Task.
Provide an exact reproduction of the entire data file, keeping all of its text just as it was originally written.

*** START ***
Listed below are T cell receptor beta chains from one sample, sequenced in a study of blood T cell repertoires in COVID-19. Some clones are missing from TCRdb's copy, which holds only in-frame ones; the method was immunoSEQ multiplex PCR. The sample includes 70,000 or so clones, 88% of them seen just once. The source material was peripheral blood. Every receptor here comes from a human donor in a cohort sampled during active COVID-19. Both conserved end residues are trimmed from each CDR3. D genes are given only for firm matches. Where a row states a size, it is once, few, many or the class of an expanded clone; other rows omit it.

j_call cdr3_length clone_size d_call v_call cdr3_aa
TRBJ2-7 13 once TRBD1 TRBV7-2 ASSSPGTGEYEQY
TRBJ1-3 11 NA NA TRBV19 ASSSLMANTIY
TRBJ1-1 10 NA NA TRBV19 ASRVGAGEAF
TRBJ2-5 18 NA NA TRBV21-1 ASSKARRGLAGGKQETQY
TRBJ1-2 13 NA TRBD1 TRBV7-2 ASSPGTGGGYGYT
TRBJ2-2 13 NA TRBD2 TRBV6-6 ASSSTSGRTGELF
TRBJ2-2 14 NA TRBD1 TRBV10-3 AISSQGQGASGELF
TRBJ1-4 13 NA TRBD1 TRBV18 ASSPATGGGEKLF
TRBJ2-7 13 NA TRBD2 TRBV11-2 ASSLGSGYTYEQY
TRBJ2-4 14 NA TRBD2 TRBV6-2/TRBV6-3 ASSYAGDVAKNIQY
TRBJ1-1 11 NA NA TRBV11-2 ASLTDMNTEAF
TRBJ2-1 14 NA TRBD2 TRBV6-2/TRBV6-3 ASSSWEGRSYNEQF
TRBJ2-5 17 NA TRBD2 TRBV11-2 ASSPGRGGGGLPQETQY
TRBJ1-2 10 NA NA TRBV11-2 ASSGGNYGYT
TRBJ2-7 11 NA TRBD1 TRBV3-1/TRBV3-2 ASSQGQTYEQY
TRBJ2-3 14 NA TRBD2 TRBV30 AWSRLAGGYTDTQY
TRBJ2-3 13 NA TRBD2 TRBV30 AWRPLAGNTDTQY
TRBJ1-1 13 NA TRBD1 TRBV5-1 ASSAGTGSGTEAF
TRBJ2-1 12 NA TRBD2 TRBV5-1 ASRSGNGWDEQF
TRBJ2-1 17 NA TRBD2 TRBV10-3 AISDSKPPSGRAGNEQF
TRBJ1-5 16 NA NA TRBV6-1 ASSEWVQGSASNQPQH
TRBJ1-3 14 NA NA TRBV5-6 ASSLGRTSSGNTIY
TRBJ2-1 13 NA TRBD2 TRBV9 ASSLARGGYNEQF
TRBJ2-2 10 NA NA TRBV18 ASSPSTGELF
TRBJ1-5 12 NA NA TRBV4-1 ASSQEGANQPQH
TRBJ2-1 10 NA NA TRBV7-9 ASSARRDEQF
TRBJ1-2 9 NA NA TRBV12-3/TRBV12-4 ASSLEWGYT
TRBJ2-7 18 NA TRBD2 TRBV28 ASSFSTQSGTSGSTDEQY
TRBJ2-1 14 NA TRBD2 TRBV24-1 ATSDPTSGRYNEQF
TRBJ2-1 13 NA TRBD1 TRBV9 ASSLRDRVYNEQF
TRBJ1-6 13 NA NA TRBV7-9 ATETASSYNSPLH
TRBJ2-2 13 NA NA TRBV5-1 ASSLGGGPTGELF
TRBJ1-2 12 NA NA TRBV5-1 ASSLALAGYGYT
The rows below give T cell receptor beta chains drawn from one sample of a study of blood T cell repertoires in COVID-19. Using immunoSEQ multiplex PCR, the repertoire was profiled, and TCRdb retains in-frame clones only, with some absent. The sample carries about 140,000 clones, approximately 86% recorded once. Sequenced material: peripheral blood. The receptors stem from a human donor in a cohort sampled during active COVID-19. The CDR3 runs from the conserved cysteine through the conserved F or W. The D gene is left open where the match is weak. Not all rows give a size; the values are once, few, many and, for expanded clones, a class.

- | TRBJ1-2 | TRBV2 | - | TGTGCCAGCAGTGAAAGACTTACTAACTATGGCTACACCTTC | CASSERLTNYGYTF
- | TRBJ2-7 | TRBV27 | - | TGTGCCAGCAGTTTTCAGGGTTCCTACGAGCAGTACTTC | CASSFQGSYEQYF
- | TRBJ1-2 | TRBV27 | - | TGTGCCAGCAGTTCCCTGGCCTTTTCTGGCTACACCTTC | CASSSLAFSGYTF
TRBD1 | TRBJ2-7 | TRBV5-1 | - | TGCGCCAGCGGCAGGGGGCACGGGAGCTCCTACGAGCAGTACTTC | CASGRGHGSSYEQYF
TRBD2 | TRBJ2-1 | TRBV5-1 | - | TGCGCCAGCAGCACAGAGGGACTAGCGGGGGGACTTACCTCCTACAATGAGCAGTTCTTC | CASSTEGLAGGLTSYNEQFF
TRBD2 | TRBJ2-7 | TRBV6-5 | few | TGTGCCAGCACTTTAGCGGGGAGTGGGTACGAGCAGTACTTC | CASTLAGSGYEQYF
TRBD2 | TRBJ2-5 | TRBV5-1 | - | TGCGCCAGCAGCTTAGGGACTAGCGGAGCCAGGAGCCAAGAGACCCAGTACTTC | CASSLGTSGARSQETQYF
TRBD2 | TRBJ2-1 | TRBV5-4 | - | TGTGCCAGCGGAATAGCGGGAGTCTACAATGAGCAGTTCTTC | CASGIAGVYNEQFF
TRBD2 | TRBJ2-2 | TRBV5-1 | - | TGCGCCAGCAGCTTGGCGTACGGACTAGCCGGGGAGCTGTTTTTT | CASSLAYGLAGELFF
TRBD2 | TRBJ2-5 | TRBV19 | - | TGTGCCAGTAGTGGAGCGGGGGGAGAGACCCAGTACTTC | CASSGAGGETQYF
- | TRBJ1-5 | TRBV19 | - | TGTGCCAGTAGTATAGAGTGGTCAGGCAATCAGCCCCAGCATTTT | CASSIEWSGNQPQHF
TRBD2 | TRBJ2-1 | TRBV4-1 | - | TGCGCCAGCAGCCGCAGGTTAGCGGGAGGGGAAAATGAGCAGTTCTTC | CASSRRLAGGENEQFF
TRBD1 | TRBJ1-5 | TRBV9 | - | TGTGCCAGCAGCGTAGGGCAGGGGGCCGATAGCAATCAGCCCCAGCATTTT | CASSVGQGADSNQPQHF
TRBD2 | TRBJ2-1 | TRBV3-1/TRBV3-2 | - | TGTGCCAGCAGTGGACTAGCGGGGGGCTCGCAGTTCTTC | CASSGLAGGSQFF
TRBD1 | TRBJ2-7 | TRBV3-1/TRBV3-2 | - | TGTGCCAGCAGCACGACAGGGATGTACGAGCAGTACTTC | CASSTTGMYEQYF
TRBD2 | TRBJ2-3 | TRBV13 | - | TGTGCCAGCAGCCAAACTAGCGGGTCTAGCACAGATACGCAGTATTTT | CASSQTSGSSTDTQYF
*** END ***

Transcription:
Listed below are T cell receptor beta chains from one sample, sequenced in a study of blood T cell repertoires in COVID-19. Some clones are missing from TCRdb's copy, which holds only in-frame ones; the method was immunoSEQ multiplex PCR. The sample includes 70,000 or so clones, 88% of them seen just once. The source material was peripheral blood. Every receptor here comes from a human donor in a cohort sampled during active COVID-19. Both conserved end residues are trimmed from each CDR3. D genes are given only for firm matches. Where a row states a size, it is once, few, many or the class of an expanded clone; other rows omit it.

j_call cdr3_length clone_size d_call v_call cdr3_aa
TRBJ2-7 13 once TRBD1 TRBV7-2 ASSSPGTGEYEQY
TRBJ1-3 11 NA NA TRBV19 ASSSLMANTIY
TRBJ1-1 10 NA NA TRBV19 ASRVGAGEAF
TRBJ2-5 18 NA NA TRBV21-1 ASSKARRGLAGGKQETQY
TRBJ1-2 13 NA TRBD1 TRBV7-2 ASSPGTGGGYGYT
TRBJ2-2 13 NA TRBD2 TRBV6-6 ASSSTSGRTGELF
TRBJ2-2 14 NA TRBD1 TRBV10-3 AISSQGQGASGELF
TRBJ1-4 13 NA TRBD1 TRBV18 ASSPATGGGEKLF
TRBJ2-7 13 NA TRBD2 TRBV11-2 ASSLGSGYTYEQY
TRBJ2-4 14 NA TRBD2 TRBV6-2/TRBV6-3 ASSYAGDVAKNIQY
TRBJ1-1 11 NA NA TRBV11-2 ASLTDMNTEAF
TRBJ2-1 14 NA TRBD2 TRBV6-2/TRBV6-3 ASSSWEGRSYNEQF
TRBJ2-5 17 NA TRBD2 TRBV11-2 ASSPGRGGGGLPQETQY
TRBJ1-2 10 NA NA TRBV11-2 ASSGGNYGYT
TRBJ2-7 11 NA TRBD1 TRBV3-1/TRBV3-2 ASSQGQTYEQY
TRBJ2-3 14 NA TRBD2 TRBV30 AWSRLAGGYTDTQY
TRBJ2-3 13 NA TRBD2 TRBV30 AWRPLAGNTDTQY
TRBJ1-1 13 NA TRBD1 TRBV5-1 ASSAGTGSGTEAF
TRBJ2-1 12 NA TRBD2 TRBV5-1 ASRSGNGWDEQF
TRBJ2-1 17 NA TRBD2 TRBV10-3 AISDSKPPSGRAGNEQF
TRBJ1-5 16 NA NA TRBV6-1 ASSEWVQGSASNQPQH
TRBJ1-3 14 NA NA TRBV5-6 ASSLGRTSSGNTIY
TRBJ2-1 13 NA TRBD2 TRBV9 ASSLARGGYNEQF
TRBJ2-2 10 NA NA TRBV18 ASSPSTGELF
TRBJ1-5 12 NA NA TRBV4-1 ASSQEGANQPQH
TRBJ2-1 10 NA NA TRBV7-9 ASSARRDEQF
TRBJ1-2 9 NA NA TRBV12-3/TRBV12-4 ASSLEWGYT
TRBJ2-7 18 NA TRBD2 TRBV28 ASSFSTQSGTSGSTDEQY
TRBJ2-1 14 NA TRBD2 TRBV24-1 ATSDPTSGRYNEQF
TRBJ2-1 13 NA TRBD1 TRBV9 ASSLRDRVYNEQF
TRBJ1-6 13 NA NA TRBV7-9 ATETASSYNSPLH
TRBJ2-2 13 NA NA TRBV5-1 ASSLGGGPTGELF
TRBJ1-2 12 NA NA TRBV5-1 ASSLALAGYGYT
The rows below give T cell receptor beta chains drawn from one sample of a study of blood T cell repertoires in COVID-19. Using immunoSEQ multiplex PCR, the repertoire was profiled, and TCRdb retains in-frame clones only, with some absent. The sample carries about 140,000 clones, approximately 86% recorded once. Sequenced material: peripheral blood. The receptors stem from a human donor in a cohort sampled during active COVID-19. The CDR3 runs from the conserved cysteine through the conserved F or W. The D gene is left open where the match is weak. Not all rows give a size; the values are once, few, many and, for expanded clones, a class.

- | TRBJ1-2 | TRBV2 | - | TGTGCCAGCAGTGAAAGACTTACTAACTATGGCTACACCTTC | CASSERLTNYGYTF
- | TRBJ2-7 | TRBV27 | - | TGTGCCAGCAGTTTTCAGGGTTCCTACGAGCAGTACTTC | CASSFQGSYEQYF
- | TRBJ1-2 | TRBV27 | - | TGTGCCAGCAGTTCCCTGGCCTTTTCTGGCTACACCTTC | CASSSLAFSGYTF
TRBD1 | TRBJ2-7 | TRBV5-1 | - | TGCGCCAGCGGCAGGGGGCACGGGAGCTCCTACGAGCAGTACTTC | CASGRGHGSSYEQYF
TRBD2 | TRBJ2-1 | TRBV5-1 | - | TGCGCCAGCAGCACAGAGGGACTAGCGGGGGGACTTACCTCCTACAATGAGCAGTTCTTC | CASSTEGLAGGLTSYNEQFF
TRBD2 | TRBJ2-7 | TRBV6-5 | few | TGTGCCAGCACTTTAGCGGGGAGTGGGTACGAGCAGTACTTC | CASTLAGSGYEQYF
TRBD2 | TRBJ2-5 | TRBV5-1 | - | TGCGCCAGCAGCTTAGGGACTAGCGGAGCCAGGAGCCAAGAGACCCAGTACTTC | CASSLGTSGARSQETQYF
TRBD2 | TRBJ2-1 | TRBV5-4 | - | TGTGCCAGCGGAATAGCGGGAGTCTACAATGAGCAGTTCTTC | CASGIAGVYNEQFF
TRBD2 | TRBJ2-2 | TRBV5-1 | - | TGCGCCAGCAGCTTGGCGTACGGACTAGCCGGGGAGCTGTTTTTT | CASSLAYGLAGELFF
TRBD2 | TRBJ2-5 | TRBV19 | - | TGTGCCAGTAGTGGAGCGGGGGGAGAGACCCAGTACTTC | CASSGAGGETQYF
- | TRBJ1-5 | TRBV19 | - | TGTGCCAGTAGTATAGAGTGGTCAGGCAATCAGCCCCAGCATTTT | CASSIEWSGNQPQHF
TRBD2 | TRBJ2-1 | TRBV4-1 | - | TGCGCCAGCAGCCGCAGGTTAGCGGGAGGGGAAAATGAGCAGTTCTTC | CASSRRLAGGENEQFF
TRBD1 | TRBJ1-5 | TRBV9 | - | TGTGCCAGCAGCGTAGGGCAGGGGGCCGATAGCAATCAGCCCCAGCATTTT | CASSVGQGADSNQPQHF
TRBD2 | TRBJ2-1 | TRBV3-1/TRBV3-2 | - | TGTGCCAGCAGTGGACTAGCGGGGGGCTCGCAGTTCTTC | CASSGLAGGSQFF
TRBD1 | TRBJ2-7 | TRBV3-1/TRBV3-2 | - | TGTGCCAGCAGCACGACAGGGATGTACGAGCAGTACTTC | CASSTTGMYEQYF
TRBD2 | TRBJ2-3 | TRBV13 | - | TGTGCCAGCAGCCAAACTAGCGGGTCTAGCACAGATACGCAGTATTTT | CASSQTSGSSTDTQYF